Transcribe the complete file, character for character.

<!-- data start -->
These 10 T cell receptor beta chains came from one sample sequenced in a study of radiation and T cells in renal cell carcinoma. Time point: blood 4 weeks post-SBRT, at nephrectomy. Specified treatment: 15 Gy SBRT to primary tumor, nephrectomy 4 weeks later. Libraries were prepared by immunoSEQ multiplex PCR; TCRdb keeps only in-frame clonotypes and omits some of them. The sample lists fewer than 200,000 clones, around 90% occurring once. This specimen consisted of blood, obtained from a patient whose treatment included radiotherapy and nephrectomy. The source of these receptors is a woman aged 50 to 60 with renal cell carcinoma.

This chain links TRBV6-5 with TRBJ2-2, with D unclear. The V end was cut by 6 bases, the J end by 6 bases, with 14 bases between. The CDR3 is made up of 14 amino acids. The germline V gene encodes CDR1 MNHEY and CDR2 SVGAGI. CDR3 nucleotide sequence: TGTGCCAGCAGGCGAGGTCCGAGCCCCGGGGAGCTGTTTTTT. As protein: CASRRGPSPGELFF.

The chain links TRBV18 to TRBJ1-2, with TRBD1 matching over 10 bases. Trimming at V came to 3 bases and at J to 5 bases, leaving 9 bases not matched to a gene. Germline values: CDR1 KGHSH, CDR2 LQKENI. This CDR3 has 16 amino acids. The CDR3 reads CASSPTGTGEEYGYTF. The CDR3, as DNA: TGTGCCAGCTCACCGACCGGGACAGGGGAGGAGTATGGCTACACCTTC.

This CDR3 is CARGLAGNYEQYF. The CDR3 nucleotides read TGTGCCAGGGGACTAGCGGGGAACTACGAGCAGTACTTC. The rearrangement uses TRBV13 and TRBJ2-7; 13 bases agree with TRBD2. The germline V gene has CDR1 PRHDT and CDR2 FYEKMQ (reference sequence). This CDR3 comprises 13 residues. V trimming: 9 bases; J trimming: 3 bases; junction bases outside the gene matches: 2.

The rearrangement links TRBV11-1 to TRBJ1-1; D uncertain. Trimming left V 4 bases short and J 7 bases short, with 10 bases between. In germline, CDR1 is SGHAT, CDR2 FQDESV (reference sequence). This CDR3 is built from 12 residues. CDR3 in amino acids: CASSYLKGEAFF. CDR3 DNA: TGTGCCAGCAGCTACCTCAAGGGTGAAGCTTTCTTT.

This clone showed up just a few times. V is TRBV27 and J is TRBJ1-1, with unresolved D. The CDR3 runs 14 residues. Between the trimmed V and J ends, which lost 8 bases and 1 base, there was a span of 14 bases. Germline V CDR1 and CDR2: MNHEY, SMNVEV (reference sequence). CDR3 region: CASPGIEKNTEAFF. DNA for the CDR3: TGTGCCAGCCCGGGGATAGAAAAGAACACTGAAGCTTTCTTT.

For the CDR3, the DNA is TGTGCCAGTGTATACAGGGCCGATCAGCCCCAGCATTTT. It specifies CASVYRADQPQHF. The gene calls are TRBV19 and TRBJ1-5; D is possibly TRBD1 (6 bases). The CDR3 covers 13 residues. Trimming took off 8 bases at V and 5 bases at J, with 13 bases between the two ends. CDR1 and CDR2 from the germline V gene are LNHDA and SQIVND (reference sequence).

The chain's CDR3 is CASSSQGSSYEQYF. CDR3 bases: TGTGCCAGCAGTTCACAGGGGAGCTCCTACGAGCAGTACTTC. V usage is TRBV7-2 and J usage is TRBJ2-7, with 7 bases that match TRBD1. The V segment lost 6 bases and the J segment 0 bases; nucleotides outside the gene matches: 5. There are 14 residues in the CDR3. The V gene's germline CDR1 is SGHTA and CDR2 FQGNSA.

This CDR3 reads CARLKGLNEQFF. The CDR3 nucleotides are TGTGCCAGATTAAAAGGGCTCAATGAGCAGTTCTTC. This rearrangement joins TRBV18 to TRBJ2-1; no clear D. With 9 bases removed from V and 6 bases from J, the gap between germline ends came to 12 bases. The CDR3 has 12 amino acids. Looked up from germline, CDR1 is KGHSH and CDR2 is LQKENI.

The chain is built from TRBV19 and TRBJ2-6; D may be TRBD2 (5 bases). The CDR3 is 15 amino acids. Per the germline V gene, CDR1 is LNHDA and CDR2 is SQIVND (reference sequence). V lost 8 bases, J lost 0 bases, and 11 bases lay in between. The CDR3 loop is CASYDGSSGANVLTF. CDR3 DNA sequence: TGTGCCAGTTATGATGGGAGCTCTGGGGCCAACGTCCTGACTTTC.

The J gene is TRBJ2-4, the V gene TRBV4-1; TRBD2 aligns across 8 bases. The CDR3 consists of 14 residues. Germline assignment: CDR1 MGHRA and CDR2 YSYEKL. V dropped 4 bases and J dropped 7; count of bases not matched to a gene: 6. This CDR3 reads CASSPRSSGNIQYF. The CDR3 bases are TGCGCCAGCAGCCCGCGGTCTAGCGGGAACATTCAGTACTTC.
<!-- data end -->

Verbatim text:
These 10 T cell receptor beta chains came from one sample sequenced in a study of radiation and T cells in renal cell carcinoma. Time point: blood 4 weeks post-SBRT, at nephrectomy. Specified treatment: 15 Gy SBRT to primary tumor, nephrectomy 4 weeks later. Libraries were prepared by immunoSEQ multiplex PCR; TCRdb keeps only in-frame clonotypes and omits some of them. The sample lists fewer than 200,000 clones, around 90% occurring once. This specimen consisted of blood, obtained from a patient whose treatment included radiotherapy and nephrectomy. The source of these receptors is a woman aged 50 to 60 with renal cell carcinoma.

This chain links TRBV6-5 with TRBJ2-2, with D unclear. The V end was cut by 6 bases, the J end by 6 bases, with 14 bases between. The CDR3 is made up of 14 amino acids. The germline V gene encodes CDR1 MNHEY and CDR2 SVGAGI. CDR3 nucleotide sequence: TGTGCCAGCAGGCGAGGTCCGAGCCCCGGGGAGCTGTTTTTT. As protein: CASRRGPSPGELFF.

The chain links TRBV18 to TRBJ1-2, with TRBD1 matching over 10 bases. Trimming at V came to 3 bases and at J to 5 bases, leaving 9 bases not matched to a gene. Germline values: CDR1 KGHSH, CDR2 LQKENI. This CDR3 has 16 amino acids. The CDR3 reads CASSPTGTGEEYGYTF. The CDR3, as DNA: TGTGCCAGCTCACCGACCGGGACAGGGGAGGAGTATGGCTACACCTTC.

This CDR3 is CARGLAGNYEQYF. The CDR3 nucleotides read TGTGCCAGGGGACTAGCGGGGAACTACGAGCAGTACTTC. The rearrangement uses TRBV13 and TRBJ2-7; 13 bases agree with TRBD2. The germline V gene has CDR1 PRHDT and CDR2 FYEKMQ (reference sequence). This CDR3 comprises 13 residues. V trimming: 9 bases; J trimming: 3 bases; junction bases outside the gene matches: 2.

The rearrangement links TRBV11-1 to TRBJ1-1; D uncertain. Trimming left V 4 bases short and J 7 bases short, with 10 bases between. In germline, CDR1 is SGHAT, CDR2 FQDESV (reference sequence). This CDR3 is built from 12 residues. CDR3 in amino acids: CASSYLKGEAFF. CDR3 DNA: TGTGCCAGCAGCTACCTCAAGGGTGAAGCTTTCTTT.

This clone showed up just a few times. V is TRBV27 and J is TRBJ1-1, with unresolved D. The CDR3 runs 14 residues. Between the trimmed V and J ends, which lost 8 bases and 1 base, there was a span of 14 bases. Germline V CDR1 and CDR2: MNHEY, SMNVEV (reference sequence). CDR3 region: CASPGIEKNTEAFF. DNA for the CDR3: TGTGCCAGCCCGGGGATAGAAAAGAACACTGAAGCTTTCTTT.

For the CDR3, the DNA is TGTGCCAGTGTATACAGGGCCGATCAGCCCCAGCATTTT. It specifies CASVYRADQPQHF. The gene calls are TRBV19 and TRBJ1-5; D is possibly TRBD1 (6 bases). The CDR3 covers 13 residues. Trimming took off 8 bases at V and 5 bases at J, with 13 bases between the two ends. CDR1 and CDR2 from the germline V gene are LNHDA and SQIVND (reference sequence).

The chain's CDR3 is CASSSQGSSYEQYF. CDR3 bases: TGTGCCAGCAGTTCACAGGGGAGCTCCTACGAGCAGTACTTC. V usage is TRBV7-2 and J usage is TRBJ2-7, with 7 bases that match TRBD1. The V segment lost 6 bases and the J segment 0 bases; nucleotides outside the gene matches: 5. There are 14 residues in the CDR3. The V gene's germline CDR1 is SGHTA and CDR2 FQGNSA.

This CDR3 reads CARLKGLNEQFF. The CDR3 nucleotides are TGTGCCAGATTAAAAGGGCTCAATGAGCAGTTCTTC. This rearrangement joins TRBV18 to TRBJ2-1; no clear D. With 9 bases removed from V and 6 bases from J, the gap between germline ends came to 12 bases. The CDR3 has 12 amino acids. Looked up from germline, CDR1 is KGHSH and CDR2 is LQKENI.

The chain is built from TRBV19 and TRBJ2-6; D may be TRBD2 (5 bases). The CDR3 is 15 amino acids. Per the germline V gene, CDR1 is LNHDA and CDR2 is SQIVND (reference sequence). V lost 8 bases, J lost 0 bases, and 11 bases lay in between. The CDR3 loop is CASYDGSSGANVLTF. CDR3 DNA sequence: TGTGCCAGTTATGATGGGAGCTCTGGGGCCAACGTCCTGACTTTC.

The J gene is TRBJ2-4, the V gene TRBV4-1; TRBD2 aligns across 8 bases. The CDR3 consists of 14 residues. Germline assignment: CDR1 MGHRA and CDR2 YSYEKL. V dropped 4 bases and J dropped 7; count of bases not matched to a gene: 6. This CDR3 reads CASSPRSSGNIQYF. The CDR3 bases are TGCGCCAGCAGCCCGCGGTCTAGCGGGAACATTCAGTACTTC.